Assayas’ American debut is a beautiful portrayal of the clash and consolidation of today’s youth and adults.
Directed by Olivier Assayas
Starring Juliette Binoche, Kristen Stewart, Chloe Grace Moretz
Release Date: April 10
Many recent films have attempted to depict our generation’s rise and conquest. But of all of these, even Noah Bambauch’s critically acclaimed “While We’re Young,” have failed due to a lack of understanding and, hence, an oversimplification of what today’s youth stand and care for.
“Clouds of Sils Maria” does so not only successfully but with such accuracy and love that you would barely believe that anyone past their 20s wrote and directed it, let alone a 60-year-old French dude.
The film follows Maria Enders, played by Oscar-winner Juliette Binoche, an aging (but not really) actress who is still among the best but has trouble adjusting to the onslaught of young talent flooding the evolved industry. Binoche is unbelievably magnetic in this role, seamlessly expressing high forms of grief, joy, frustration and insecurity.
Maria had her first big break when she was 18 in a famous play titled “Maloja Snake,” starring as a young woman who drives her much-older boss and lover to suicide. Twenty years later, a young and beloved director asks her to star in his adaptation of “Maloja Snake,” except this time as the older character, whom she admires infinitely less than the younger character who made her famous. Maria reluctantly, and later regretfully, accepts.
She rehearses her scenes with her youthful personal assistant and close friend, Val, played convincingly by Kristen Stewart. Stewart possesses incredible chemistry with Binoche, and their characters’ relationship serves as a beacon of intimacy and honesty for Maria amidst what she perceives to be an increasingly distant and dishonest world.
The two share most of the film’s best scenes, including a hilarious one in which Val attempts to convince Maria of the integrity of superhero movies (in a way that one only wish they could), and Maria fails to hold back her bursts of laughter. The film contains many scenes like this that project the truth of their generational gap while also bridging it in beautifully perverse ways.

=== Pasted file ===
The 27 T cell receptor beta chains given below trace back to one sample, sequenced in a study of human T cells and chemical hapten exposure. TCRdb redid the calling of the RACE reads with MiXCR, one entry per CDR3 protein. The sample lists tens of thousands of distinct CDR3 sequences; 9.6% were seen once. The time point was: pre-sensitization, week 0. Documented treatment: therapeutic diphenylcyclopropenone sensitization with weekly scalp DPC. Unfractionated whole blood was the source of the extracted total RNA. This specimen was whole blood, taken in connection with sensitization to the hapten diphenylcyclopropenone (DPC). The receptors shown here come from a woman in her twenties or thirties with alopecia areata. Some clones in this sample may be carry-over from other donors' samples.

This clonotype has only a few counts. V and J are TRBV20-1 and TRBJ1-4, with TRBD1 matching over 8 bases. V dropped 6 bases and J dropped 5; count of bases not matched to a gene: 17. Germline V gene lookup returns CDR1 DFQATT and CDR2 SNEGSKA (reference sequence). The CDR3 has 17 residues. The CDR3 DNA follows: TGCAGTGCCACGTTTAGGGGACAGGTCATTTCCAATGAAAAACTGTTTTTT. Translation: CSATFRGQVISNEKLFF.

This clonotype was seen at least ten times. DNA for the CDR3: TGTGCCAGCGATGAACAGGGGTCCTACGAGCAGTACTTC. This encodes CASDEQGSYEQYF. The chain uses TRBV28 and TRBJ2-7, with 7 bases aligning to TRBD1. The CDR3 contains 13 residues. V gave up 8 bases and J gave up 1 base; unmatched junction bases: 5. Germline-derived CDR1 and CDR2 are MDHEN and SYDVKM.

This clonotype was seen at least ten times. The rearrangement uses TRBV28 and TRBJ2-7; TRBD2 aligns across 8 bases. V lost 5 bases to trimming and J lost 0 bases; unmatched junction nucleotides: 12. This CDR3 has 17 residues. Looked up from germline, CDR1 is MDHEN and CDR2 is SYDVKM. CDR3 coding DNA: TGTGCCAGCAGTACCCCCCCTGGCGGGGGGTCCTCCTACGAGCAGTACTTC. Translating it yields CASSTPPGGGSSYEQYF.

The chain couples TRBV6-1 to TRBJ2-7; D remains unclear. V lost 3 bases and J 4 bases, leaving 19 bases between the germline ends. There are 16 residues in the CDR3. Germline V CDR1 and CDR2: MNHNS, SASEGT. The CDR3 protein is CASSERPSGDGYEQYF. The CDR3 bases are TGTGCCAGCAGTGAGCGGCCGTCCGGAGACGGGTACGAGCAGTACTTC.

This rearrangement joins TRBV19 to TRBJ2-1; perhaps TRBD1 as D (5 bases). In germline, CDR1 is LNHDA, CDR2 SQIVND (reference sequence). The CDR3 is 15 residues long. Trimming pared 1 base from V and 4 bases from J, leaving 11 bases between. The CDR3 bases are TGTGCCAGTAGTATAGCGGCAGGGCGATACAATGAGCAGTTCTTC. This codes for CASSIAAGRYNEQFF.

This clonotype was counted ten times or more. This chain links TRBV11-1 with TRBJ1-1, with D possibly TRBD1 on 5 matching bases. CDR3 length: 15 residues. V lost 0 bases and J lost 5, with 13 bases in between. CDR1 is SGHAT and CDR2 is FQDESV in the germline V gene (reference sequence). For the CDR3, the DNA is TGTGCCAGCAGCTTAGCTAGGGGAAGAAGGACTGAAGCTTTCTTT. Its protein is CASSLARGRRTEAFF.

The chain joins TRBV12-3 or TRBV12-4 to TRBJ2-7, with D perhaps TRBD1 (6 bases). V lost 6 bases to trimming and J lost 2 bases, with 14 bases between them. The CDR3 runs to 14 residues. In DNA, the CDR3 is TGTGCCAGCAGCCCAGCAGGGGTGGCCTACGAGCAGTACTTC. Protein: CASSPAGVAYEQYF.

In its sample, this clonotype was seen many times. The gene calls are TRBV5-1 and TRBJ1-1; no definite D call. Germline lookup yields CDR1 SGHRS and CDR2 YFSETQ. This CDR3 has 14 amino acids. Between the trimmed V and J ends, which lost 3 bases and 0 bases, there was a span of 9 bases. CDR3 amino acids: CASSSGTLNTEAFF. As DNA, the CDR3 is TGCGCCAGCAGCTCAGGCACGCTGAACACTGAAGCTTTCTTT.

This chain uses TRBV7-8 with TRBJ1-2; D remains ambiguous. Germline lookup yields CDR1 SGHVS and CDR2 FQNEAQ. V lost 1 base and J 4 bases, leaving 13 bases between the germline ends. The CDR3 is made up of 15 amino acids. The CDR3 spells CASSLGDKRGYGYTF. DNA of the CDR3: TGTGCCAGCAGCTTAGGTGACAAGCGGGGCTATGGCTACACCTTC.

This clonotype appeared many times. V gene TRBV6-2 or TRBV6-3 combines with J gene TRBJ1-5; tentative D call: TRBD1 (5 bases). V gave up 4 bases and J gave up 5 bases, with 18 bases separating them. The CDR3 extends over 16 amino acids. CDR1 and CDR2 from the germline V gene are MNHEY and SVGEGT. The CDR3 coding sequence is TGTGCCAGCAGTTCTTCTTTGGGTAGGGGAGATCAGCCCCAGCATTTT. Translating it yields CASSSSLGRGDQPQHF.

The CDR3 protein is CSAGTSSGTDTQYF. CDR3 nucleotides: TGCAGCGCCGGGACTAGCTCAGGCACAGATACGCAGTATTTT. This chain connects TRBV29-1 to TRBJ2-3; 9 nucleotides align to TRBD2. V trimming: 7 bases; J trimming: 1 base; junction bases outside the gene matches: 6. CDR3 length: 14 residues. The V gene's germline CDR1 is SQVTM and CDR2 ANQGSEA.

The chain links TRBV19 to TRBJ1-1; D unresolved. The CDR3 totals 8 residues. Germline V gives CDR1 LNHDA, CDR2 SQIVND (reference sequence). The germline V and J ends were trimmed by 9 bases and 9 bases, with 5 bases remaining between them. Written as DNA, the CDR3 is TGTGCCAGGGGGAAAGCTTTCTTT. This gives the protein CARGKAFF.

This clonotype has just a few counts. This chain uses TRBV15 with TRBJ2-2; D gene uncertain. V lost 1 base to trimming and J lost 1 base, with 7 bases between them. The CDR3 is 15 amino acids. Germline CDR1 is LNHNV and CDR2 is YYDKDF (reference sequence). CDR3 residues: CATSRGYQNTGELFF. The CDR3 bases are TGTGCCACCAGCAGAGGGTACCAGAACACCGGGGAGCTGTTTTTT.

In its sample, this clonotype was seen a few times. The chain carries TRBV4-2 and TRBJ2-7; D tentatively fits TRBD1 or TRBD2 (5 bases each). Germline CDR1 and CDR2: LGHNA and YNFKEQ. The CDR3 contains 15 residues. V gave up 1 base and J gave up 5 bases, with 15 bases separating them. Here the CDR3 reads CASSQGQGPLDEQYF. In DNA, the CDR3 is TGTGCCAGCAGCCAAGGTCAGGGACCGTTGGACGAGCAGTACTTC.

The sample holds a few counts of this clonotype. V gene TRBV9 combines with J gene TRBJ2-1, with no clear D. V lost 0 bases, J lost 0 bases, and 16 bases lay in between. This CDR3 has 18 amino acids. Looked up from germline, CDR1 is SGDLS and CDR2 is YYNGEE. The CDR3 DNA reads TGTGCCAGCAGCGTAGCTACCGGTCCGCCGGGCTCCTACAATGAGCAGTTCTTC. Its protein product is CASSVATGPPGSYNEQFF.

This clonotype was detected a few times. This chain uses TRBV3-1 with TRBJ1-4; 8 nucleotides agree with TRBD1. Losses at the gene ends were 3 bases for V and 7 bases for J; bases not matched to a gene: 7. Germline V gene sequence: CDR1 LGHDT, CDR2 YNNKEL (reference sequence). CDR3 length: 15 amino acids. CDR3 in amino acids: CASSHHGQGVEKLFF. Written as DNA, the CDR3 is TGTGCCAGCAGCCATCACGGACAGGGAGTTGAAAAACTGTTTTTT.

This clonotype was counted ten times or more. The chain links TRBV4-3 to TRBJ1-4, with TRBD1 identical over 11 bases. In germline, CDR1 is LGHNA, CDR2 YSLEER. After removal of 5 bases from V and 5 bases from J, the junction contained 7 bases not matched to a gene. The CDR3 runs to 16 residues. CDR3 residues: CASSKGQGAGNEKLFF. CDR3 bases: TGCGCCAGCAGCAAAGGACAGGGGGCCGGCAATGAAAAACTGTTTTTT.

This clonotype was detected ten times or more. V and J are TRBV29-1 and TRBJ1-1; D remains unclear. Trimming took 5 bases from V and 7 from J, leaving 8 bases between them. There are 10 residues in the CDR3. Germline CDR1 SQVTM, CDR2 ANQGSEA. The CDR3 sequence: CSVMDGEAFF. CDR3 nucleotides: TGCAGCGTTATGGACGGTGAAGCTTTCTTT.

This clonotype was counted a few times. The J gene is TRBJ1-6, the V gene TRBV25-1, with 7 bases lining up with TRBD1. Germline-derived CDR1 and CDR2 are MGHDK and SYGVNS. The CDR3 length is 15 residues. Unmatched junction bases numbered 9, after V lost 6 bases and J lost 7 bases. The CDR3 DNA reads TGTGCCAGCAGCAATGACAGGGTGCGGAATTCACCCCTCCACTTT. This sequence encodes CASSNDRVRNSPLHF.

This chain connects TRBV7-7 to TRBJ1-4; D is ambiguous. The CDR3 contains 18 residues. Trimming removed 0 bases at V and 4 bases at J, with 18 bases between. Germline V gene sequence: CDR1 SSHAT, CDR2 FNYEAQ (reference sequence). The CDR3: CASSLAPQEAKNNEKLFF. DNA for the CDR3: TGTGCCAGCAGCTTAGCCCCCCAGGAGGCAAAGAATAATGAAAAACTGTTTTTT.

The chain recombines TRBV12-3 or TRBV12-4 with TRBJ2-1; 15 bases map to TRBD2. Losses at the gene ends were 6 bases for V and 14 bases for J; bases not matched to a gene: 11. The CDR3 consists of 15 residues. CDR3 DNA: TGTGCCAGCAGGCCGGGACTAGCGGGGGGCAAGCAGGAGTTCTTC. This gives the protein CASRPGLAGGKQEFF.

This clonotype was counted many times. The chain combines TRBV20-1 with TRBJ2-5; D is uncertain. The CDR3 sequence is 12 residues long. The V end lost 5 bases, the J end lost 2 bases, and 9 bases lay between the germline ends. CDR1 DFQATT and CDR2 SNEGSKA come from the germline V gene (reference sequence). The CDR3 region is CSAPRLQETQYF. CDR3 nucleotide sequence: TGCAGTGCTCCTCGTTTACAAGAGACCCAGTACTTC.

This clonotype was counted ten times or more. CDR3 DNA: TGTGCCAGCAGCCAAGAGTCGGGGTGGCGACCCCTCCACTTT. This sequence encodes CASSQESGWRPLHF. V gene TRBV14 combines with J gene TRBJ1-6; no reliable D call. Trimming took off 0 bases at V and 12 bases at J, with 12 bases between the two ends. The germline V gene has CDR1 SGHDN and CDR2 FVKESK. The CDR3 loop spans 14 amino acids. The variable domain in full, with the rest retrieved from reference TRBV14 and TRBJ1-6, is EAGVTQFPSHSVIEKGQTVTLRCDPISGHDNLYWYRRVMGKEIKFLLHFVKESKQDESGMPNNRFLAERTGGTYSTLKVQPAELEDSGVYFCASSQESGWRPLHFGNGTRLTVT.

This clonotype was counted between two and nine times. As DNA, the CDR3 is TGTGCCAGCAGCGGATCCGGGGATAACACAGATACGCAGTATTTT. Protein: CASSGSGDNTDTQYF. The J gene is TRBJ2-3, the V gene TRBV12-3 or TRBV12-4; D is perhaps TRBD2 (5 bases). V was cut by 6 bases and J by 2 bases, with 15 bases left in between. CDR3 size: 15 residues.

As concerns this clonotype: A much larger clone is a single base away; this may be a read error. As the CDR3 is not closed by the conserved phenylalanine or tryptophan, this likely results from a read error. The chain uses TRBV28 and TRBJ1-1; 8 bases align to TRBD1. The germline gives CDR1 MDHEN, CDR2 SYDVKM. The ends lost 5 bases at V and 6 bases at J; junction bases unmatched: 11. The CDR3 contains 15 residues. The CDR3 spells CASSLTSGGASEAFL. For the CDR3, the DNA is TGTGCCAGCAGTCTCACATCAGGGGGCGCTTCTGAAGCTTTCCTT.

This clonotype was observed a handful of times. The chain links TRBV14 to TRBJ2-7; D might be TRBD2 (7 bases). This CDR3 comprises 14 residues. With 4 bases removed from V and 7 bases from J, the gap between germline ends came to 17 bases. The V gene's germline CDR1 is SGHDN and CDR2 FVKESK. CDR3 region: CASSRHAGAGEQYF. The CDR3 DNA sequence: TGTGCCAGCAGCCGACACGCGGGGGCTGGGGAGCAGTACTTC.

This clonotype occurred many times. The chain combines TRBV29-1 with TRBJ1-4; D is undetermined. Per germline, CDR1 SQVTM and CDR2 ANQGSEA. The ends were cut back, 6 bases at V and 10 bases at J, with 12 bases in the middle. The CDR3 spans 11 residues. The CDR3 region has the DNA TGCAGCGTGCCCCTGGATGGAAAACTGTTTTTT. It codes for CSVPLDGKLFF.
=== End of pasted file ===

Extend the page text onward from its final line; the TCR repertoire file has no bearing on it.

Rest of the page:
On the other side of the camera, director Olivier Assayas (“Something in the Air”) fades his scenes to black, re-creating the atmosphere of a curtain dropping down at the end of an act in a play. In many ways, Assayas blends the classical with the modern, both technically and tonally, mirroring the film’s blurring of the boundary between today’s youth and adults.
The film’s only glaring flaw is the writing of Chloe Grace Moretz’s character, Jo-Ann, the young and admired actress hired to star opposite of Maria in her old part. Jo-Ann is meant to serve as the antithesis to Maria’s classical, un-hip approach to both acting and life but ends up a few inches short of being a caricature of modern-day, train-wreck celebrities. Fortunately, Moretz holds the character together with a nice mix of poise and self-destructiveness.
Despite this, “Clouds of Sils Maria” floats high above most other films in the growing sub-genre of films that seek to paint portraits of the middle-aged and underaged generations. These often fail because they merely present the differences in usually overt and shallow ways that end up nearly mocking today’s youth. Why it excels is that it critiques us — through the lens of Maria, who ultimately ends up somewhere in-between — while also validating us and revealing our integrity. We thank this film for such a daring accomplishment.